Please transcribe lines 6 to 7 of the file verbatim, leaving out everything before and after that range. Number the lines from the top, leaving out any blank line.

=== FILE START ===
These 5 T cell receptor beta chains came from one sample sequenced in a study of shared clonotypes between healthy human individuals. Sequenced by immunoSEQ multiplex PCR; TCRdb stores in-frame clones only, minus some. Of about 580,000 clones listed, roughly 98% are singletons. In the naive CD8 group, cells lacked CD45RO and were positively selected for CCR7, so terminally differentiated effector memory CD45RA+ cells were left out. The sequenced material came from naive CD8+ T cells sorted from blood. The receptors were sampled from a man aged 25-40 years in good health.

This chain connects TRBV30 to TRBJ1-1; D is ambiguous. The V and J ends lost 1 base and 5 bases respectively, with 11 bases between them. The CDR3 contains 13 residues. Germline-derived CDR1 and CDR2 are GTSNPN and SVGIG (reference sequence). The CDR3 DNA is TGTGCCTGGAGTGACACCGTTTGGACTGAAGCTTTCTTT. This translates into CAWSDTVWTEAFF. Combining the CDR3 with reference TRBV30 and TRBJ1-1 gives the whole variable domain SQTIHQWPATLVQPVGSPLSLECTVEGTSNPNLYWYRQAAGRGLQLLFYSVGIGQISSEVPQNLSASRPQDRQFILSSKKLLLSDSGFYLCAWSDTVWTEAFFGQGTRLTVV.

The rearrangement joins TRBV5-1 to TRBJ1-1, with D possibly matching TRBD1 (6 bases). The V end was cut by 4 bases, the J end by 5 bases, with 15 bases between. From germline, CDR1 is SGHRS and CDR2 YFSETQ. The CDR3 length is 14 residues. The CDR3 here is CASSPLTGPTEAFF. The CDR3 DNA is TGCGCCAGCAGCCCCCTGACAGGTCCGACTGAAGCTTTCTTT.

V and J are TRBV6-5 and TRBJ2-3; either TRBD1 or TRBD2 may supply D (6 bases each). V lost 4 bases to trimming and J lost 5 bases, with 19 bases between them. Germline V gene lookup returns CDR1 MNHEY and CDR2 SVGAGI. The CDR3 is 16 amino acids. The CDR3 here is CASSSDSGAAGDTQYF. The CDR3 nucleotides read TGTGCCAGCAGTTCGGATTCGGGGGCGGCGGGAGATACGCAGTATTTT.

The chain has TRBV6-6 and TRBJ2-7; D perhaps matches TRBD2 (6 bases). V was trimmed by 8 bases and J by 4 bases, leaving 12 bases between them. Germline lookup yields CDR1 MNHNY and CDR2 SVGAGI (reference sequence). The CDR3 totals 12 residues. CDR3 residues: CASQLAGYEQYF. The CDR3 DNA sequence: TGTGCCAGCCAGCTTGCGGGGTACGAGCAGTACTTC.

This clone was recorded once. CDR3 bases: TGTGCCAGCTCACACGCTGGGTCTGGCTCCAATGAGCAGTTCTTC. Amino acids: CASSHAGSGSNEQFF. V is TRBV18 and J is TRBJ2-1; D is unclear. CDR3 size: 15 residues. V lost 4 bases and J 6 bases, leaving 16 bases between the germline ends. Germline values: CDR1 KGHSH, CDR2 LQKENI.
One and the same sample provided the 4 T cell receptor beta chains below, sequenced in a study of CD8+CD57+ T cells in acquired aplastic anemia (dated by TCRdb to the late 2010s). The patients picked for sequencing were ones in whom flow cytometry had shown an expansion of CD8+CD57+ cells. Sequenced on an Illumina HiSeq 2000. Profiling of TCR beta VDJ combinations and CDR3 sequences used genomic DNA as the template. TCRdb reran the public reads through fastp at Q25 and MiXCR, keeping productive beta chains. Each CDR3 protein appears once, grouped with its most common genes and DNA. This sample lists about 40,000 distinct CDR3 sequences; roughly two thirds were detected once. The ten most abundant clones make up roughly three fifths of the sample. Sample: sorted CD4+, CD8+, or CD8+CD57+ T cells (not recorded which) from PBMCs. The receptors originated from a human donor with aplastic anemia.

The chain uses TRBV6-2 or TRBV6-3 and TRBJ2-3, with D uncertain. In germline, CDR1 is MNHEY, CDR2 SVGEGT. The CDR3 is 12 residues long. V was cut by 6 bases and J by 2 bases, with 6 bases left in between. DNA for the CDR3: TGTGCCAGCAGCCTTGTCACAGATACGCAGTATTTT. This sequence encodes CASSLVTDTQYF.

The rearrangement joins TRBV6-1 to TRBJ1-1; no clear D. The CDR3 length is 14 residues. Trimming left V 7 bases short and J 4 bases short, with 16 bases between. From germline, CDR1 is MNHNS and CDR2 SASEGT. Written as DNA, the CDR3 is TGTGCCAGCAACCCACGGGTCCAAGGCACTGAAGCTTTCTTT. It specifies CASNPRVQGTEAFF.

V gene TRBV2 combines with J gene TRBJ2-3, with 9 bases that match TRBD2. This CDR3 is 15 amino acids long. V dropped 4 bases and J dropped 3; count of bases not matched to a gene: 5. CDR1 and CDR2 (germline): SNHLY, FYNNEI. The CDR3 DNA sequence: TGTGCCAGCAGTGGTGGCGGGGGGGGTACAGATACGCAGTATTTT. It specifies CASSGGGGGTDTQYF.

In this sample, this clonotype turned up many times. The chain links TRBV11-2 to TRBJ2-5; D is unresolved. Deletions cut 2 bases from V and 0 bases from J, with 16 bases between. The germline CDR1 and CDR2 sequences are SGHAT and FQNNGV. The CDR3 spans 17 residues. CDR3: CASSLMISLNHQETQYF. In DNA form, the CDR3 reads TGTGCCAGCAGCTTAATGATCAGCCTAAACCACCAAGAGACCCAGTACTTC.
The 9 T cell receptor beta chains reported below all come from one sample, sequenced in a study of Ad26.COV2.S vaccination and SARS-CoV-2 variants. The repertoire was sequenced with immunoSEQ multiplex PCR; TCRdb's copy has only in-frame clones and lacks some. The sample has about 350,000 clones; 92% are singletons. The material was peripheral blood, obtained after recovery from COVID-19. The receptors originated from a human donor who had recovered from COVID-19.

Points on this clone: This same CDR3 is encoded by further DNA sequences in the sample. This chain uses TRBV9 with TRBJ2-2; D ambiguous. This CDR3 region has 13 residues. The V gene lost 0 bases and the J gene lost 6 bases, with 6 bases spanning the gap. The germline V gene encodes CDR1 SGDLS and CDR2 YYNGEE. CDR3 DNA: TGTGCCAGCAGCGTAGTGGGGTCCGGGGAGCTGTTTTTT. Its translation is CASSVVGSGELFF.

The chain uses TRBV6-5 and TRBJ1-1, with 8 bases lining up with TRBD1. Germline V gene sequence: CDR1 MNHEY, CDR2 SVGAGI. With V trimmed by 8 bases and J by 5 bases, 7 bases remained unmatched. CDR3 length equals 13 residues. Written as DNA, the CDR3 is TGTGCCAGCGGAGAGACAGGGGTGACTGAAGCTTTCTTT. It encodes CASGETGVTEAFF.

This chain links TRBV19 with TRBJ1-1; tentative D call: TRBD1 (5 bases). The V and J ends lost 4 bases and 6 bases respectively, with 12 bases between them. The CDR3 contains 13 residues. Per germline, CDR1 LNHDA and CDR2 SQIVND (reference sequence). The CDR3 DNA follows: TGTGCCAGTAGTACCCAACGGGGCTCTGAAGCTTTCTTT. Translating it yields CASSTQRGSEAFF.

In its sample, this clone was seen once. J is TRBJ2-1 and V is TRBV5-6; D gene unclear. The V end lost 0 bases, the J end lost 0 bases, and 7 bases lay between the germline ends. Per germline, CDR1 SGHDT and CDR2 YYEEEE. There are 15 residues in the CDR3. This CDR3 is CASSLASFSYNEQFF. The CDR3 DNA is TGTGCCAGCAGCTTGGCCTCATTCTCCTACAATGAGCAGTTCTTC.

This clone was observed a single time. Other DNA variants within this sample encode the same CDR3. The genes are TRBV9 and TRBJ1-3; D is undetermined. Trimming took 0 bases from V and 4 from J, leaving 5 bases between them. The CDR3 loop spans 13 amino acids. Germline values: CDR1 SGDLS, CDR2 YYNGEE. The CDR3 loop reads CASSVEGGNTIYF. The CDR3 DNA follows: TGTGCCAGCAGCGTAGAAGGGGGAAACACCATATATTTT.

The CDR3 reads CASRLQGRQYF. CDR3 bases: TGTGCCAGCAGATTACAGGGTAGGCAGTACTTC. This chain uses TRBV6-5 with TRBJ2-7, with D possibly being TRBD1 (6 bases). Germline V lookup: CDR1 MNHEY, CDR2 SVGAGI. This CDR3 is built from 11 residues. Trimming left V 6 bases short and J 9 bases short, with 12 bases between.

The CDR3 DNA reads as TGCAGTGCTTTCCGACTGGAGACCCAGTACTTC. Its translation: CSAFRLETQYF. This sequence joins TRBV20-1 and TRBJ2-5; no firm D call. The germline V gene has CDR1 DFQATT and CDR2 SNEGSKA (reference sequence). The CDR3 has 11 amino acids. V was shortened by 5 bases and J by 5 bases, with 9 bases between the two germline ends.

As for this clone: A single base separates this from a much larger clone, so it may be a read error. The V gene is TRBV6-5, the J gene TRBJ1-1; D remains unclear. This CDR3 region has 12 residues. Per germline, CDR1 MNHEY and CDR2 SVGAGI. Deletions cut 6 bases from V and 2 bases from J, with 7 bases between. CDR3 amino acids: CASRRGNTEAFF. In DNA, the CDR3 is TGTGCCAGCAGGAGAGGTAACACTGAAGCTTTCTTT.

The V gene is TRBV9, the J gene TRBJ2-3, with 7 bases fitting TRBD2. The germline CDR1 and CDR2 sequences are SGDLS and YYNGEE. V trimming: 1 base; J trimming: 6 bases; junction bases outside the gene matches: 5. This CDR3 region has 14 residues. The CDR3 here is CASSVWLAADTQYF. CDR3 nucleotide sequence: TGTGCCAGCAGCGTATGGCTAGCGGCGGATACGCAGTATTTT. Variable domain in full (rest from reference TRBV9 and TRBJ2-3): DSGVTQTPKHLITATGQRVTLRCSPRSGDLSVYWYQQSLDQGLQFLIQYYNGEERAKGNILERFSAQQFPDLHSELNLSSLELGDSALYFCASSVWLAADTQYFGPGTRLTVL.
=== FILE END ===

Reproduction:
This clone was recorded once. CDR3 bases: TGTGCCAGCTCACACGCTGGGTCTGGCTCCAATGAGCAGTTCTTC. Amino acids: CASSHAGSGSNEQFF. V is TRBV18 and J is TRBJ2-1; D is unclear. CDR3 size: 15 residues. V lost 4 bases and J 6 bases, leaving 16 bases between the germline ends. Germline values: CDR1 KGHSH, CDR2 LQKENI.
One and the same sample provided the 4 T cell receptor beta chains below, sequenced in a study of CD8+CD57+ T cells in acquired aplastic anemia (dated by TCRdb to the late 2010s). The patients picked for sequencing were ones in whom flow cytometry had shown an expansion of CD8+CD57+ cells. Sequenced on an Illumina HiSeq 2000. Profiling of TCR beta VDJ combinations and CDR3 sequences used genomic DNA as the template. TCRdb reran the public reads through fastp at Q25 and MiXCR, keeping productive beta chains. Each CDR3 protein appears once, grouped with its most common genes and DNA. This sample lists about 40,000 distinct CDR3 sequences; roughly two thirds were detected once. The ten most abundant clones make up roughly three fifths of the sample. Sample: sorted CD4+, CD8+, or CD8+CD57+ T cells (not recorded which) from PBMCs. The receptors originated from a human donor with aplastic anemia.